Tuesday, September 29, 2015
What I Read: September
September was a decent reading month. I know I'm doing this post a few days early, but I'm pretty sure that I won't finish the book I'm currently reading before October 1st. :) I loved about half of what I read this month and the other half was a bit...eh. As always, click on the title to read my full review.
Rump: The True Story of Rumpelstiltskin, by Liesl Shurtliff. For some reason, I always go into middle grade books with this hope that they'll be charming and special, but unfortunately a lot of them end up being rather forgettable. Which was the case with this book. It sounded so promising...Rumpelstiltskin's backstory! But it was a bit slow and the resolution about his name felt forced. The best parts were all of the mentions of spinning and the illustration of a spinning wheel at the beginning. :)
How Green Was My Valley, by Richard Llewellyn. Reading this book was such an unusual experience. I literally couldn't rush through it. Not that I was trying to fly through it, but it took me two and a half weeks to read it and I honestly don't think I could have done it any quicker. This book forces you to read it slowly. After I got used to the Welsh dialect and finally straightened out who was who (there are a lot of brothers!), I absolutely adored this book. The writing was beautiful and I felt like I was there in the village, and the struggles of the family felt so real. I liked the second half a bit less...Huw was less likable after he grew up and things took a darker turn for a lot of the members of the family. But this is one of those books that really sticks with you.
We Have Always Lived in the Castle, by Shirley Jackson. This one is a new favorite. It was so creepy and disturbing (a perfect fall or Halloween read!), but I couldn't put it down. The characters are unhinged and crazy, but I felt so much sympathy for them. Despite all of the sinister weirdness going on, the writing is so simple and matter-of-fact. The first half or so reminded me of the Addams Family...humorous but dark. The scenes with the villagers and Charles made me so angry! I had to give this book five stars because it's been a long time since a story sucked me in like that. Highly recommended, though it's definitely not going to be everyone's cup of tea. Now I really want to read more from Shirley Jackson. (I read her famous short story The Lottery online earlier this year, but that's it.)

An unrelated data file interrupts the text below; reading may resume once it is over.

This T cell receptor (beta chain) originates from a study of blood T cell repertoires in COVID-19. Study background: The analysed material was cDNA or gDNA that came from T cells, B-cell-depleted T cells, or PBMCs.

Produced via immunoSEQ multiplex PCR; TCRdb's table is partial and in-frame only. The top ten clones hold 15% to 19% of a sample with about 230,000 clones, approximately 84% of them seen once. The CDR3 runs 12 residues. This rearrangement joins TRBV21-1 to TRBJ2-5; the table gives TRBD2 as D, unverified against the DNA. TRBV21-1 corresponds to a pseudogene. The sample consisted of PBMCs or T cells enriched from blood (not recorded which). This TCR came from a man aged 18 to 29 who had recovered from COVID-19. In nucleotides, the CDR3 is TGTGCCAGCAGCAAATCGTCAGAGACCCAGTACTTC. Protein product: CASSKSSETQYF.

Going Vintage, by Lindsey Leavitt. After reading two rather intense books that I ended up loving, I picked this one up because I wanted something light and fluffy. Well...it might have been a bit too fluffy, or maybe I just shouldn't have read it right after two such amazing books. This one was cute, but a bit disappointing. I did like Oliver, but I felt like I just breezed through this one without connecting to the story or the characters.
The Bad Beginning, by Lemony Snicket. I loved The Series of Unfortunate Events when I was a kid (and a teenager, since I was 15 when the last book came out). I've been wanting to reread them for a long time, so I think I'll read one or two of them each month until I'm finished. It's probably been 10 years since I last read this book, and I was pleasantly surprised to find that I enjoyed it just as much now as I did then! It was an incredibly fast read. I love the characters and the illustrations and the writing style (I didn't find the "defining" aspect of it to be as annoying as I expected). This is my favorite type of children's literature: quirky and slightly creepy and sinister while still being hilarious. (That's probably why I'm so often disappointed with middle grade books trying to be like SOUE...they just don't measure up!)